You are on page 1of 2


Tree Props up the Project

Continue to develop and improve our base camp on Curieuse Island and in particular to continue
reducing its environmental impact on the island.

This achievement contributes to the objective of developing and improving our base camp by
developing the infrastructure. The Bommie roof is one of our main sources of rainwater collection
on camp, and by bringing it back into service it greatly reduces the amount of groundwater drawn
from the reservoir shared with the Dr. House barbeque area. This reduces the competition for often
scarce fresh water resources.

GVI Curieuse is home to both the Island Conservation and Construction programmes. With Curieuse
Island being a national park our ecological conservation work is our bread and butter, and
accordingly it claims most of the limelight. Today however, its a chance to reflect on some of the
regularl construction work going on around base. Our well-equipped kit room has everything a
budding carpenter or electrician may need. Projects range from the smaller scale (shelving and
furniture etc.) to the more substantial such as major building works. Previous volunteers have
helped in the construction of many aspects of camp; fitting windows and doors to the dormitories,
constructing water drainage systems, building worktops for the volunteer kitchen or creating our
well-used rubbish and recycling station to name but a few.

These projects are well thought out and planned to fit around the science schedule, or saved for
when construction volunteers come to the program. Occasionally however, something urgent
springs up and last month the team on Curieuse had to repair the roof of their communal dining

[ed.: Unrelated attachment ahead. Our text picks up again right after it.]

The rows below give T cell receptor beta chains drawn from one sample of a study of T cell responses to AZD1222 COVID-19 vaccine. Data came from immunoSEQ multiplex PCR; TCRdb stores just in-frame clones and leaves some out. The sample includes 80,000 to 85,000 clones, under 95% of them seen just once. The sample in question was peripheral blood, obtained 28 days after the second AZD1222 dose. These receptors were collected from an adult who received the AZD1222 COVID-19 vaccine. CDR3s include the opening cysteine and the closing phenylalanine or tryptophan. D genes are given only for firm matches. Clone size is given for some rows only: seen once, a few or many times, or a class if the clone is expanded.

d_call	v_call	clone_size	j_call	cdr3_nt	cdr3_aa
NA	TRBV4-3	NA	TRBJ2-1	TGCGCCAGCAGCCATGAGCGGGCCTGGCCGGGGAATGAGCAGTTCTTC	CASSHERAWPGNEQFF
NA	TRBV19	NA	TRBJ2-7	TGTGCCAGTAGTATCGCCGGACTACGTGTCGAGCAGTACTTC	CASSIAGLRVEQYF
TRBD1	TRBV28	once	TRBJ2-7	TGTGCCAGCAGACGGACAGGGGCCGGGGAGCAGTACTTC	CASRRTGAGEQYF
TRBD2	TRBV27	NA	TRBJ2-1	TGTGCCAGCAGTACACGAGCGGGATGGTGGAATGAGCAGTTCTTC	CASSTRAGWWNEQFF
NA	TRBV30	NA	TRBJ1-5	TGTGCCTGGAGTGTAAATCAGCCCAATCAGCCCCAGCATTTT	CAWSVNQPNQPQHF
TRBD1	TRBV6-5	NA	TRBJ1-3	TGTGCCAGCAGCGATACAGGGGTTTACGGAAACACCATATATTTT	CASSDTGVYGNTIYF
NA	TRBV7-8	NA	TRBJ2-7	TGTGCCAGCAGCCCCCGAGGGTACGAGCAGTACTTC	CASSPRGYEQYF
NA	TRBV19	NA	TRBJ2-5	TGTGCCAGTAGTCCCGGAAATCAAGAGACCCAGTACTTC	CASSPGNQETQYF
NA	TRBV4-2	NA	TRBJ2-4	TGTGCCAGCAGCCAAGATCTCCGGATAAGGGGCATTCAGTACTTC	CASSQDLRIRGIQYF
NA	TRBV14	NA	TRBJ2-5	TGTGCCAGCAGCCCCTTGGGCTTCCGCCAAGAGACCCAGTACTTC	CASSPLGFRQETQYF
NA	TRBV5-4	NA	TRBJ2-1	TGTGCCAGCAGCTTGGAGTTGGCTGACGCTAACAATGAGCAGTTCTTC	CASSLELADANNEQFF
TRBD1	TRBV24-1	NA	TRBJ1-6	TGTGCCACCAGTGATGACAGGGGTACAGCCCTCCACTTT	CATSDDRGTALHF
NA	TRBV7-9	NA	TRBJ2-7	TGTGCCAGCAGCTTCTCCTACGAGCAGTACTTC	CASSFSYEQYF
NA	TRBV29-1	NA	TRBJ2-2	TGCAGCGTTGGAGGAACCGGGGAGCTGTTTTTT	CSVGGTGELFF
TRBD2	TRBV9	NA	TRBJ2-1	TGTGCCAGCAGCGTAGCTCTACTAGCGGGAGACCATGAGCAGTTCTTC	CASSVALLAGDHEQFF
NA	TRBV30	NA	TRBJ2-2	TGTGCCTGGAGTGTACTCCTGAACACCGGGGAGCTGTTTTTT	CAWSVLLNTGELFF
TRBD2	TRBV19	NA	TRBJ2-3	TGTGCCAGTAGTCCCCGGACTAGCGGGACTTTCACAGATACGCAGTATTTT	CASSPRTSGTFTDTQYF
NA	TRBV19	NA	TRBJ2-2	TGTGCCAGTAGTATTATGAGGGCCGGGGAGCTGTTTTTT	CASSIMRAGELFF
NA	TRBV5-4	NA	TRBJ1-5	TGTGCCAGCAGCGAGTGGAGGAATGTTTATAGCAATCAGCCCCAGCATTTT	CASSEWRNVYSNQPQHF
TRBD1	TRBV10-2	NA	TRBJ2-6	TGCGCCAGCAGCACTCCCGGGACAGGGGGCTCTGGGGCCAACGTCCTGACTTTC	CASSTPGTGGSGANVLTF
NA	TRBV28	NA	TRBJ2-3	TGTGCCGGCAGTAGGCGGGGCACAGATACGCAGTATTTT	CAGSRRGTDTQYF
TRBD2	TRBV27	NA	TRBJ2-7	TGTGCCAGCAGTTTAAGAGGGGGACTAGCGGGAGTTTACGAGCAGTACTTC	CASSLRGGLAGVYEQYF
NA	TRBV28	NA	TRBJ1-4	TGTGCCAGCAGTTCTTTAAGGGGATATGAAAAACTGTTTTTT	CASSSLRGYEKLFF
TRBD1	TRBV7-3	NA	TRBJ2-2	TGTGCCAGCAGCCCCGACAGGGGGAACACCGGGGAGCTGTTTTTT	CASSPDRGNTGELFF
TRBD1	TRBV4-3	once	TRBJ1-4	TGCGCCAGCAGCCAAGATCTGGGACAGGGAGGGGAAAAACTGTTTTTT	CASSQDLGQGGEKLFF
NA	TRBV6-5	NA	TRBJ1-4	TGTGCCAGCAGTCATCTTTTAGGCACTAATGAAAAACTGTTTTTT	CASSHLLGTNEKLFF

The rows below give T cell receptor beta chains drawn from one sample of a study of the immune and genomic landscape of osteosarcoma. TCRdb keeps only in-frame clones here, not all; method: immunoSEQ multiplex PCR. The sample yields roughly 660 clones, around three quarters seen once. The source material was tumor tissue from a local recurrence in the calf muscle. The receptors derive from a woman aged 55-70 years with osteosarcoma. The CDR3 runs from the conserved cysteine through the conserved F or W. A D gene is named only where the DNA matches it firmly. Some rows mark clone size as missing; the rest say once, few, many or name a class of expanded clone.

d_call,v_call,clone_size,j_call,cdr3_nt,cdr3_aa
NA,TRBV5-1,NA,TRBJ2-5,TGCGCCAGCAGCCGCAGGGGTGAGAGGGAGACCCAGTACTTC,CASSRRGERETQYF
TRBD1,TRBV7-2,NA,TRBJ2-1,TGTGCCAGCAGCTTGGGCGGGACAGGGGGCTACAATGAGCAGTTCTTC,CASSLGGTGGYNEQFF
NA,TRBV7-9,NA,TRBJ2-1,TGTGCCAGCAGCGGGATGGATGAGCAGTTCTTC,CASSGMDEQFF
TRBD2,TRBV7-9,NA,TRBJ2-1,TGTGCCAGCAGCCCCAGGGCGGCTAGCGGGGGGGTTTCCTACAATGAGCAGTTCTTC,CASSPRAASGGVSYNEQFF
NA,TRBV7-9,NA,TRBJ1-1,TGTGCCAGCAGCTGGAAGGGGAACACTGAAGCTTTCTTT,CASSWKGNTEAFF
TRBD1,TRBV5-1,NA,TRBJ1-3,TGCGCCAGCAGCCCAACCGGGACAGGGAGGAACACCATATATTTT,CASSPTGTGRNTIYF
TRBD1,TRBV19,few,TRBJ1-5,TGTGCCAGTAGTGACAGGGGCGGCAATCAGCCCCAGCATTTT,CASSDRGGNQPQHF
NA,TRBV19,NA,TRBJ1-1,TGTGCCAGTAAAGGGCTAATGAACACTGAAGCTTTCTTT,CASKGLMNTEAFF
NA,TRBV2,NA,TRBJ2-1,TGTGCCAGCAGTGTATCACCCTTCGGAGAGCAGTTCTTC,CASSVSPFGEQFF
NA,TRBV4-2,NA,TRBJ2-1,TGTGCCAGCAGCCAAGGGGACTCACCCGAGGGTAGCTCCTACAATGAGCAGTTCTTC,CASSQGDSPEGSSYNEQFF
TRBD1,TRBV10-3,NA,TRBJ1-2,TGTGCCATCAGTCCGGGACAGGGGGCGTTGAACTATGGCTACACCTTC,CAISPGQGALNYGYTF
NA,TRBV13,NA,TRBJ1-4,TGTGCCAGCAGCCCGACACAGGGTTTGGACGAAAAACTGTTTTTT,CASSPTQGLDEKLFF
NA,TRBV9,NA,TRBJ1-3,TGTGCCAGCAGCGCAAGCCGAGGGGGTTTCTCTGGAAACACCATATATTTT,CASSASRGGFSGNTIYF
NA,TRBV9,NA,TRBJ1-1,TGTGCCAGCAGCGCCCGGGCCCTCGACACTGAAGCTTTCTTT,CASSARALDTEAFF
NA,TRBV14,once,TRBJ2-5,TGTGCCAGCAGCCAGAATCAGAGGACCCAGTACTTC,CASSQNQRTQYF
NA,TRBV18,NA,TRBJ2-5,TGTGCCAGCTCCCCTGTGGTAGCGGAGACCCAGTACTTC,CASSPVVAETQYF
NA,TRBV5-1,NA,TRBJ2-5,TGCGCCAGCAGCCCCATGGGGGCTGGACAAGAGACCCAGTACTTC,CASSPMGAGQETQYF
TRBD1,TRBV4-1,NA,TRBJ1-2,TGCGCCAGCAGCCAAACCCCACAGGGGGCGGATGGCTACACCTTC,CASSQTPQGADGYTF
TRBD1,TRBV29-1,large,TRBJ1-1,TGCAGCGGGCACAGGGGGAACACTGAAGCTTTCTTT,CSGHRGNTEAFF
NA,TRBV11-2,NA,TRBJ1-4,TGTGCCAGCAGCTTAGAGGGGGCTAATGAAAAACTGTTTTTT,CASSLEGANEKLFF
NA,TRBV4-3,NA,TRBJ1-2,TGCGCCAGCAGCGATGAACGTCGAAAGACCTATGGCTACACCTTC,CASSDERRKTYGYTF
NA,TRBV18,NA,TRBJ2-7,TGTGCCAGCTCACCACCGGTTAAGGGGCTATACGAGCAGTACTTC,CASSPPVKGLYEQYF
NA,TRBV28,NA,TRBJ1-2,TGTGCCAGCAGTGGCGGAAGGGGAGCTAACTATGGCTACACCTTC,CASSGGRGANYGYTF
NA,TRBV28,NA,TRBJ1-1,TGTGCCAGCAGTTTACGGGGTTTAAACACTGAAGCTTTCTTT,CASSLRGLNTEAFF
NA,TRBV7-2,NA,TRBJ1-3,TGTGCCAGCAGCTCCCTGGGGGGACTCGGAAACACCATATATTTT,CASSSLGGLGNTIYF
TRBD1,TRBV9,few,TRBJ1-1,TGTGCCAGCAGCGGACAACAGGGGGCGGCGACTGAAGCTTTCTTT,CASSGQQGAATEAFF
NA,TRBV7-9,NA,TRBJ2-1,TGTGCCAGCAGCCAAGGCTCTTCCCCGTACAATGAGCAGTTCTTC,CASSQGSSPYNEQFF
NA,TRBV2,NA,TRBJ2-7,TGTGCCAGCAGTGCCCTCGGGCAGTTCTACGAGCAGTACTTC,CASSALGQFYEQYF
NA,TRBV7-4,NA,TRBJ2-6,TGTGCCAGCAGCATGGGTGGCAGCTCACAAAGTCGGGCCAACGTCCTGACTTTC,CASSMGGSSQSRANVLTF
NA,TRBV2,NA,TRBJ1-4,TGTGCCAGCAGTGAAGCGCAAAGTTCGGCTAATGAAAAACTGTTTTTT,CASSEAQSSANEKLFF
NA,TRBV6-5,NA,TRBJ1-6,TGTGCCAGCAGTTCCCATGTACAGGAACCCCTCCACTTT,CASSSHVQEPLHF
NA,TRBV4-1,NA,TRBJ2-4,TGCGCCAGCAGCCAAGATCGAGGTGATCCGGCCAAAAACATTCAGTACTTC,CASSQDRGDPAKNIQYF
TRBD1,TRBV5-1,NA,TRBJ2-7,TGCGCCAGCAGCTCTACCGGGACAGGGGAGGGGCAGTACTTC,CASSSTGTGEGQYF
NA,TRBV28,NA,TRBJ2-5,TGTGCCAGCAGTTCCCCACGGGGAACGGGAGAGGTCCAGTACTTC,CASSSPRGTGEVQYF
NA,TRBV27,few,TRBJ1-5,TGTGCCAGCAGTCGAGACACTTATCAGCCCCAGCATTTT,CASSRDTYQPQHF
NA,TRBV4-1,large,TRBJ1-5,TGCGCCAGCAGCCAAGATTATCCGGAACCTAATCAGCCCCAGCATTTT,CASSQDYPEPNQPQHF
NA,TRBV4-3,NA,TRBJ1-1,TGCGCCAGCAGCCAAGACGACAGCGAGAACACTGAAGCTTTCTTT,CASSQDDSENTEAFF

area, the Bommie.


Early in the afternoon of Monday 24th August Base Manager Alan shimmied up a ladder to check on
the electrics which feed the Bommie lights, a five minute job. From his vantage point something was
instantly obvious - the roof, once as horizontal as the finest Seychellois spirit level, was clearly
sagging in the middle with the main post supporting that section definitely lower than it used to be.
The island had just experienced a few days of uncharacteristically wet weather (98.9mm over 3 days,
during the peak of dry season). Alan recruited Science Officer James and they thought there was an
easy explanation the heavy rain must have caused the post to sink into wet ground. So the plan
was simple and the boys set-to: support the roof, dig out around the post, reinforce the foundation
with a new concrete footing; it will all be done in time for an afternoon cup of tea.

Everything was going to plan, leverage in the correct spot here, a temporary brace there, in no time
the roof was back to the correct height. However, in this process the true reason for the sinking
became apparent the base of the post was rotten and the job was exponentially larger than first

At the end of last year the Seychelles Forestry department had cleared back a large number of
Takamaka trees from the west side of camp, creating space for the construction of two new
volunteer dormitories. From this, there were still a number of substantial pieces of good quality hard
wood timber on site, and plenty cement from the construction projects.

A replacement post was selected against some stringent
criteria long (at least 390cm), straight, moveable by two
people (the rest of the staff and volunteers were out
conducting field work). The new post was fitted with a
substantial foundation to ensure its strength. The team
hand mixed around 300kg of concrete to create a
foundation along with another 100kg of rocks for extra
support. The post and roof was immediately tested with
the wettest week of the year (another 469.4mm) and is
clearly fit for the job, but one things for sure nothing
ever takes five minutes on Curieuse!

All of this, and there was not a construction volunteer in
sight. However, there are plenty of future opportunities
for construction volunteers to help with similar projects.
Expansion from a 12 to 18 capacity camp means a second
new dormitory is currently under construction. A roof will
be fitted within the next month followed by windows and doors after that. A new double volunteer
shower block is under way, the rainwater harvesting system is ready to be upgraded and there are
even plans to rebuild one of our two boats. So if youre handy with a hammer, or would like to learn
some new skills then there is still plenty to help out with on Curieuse.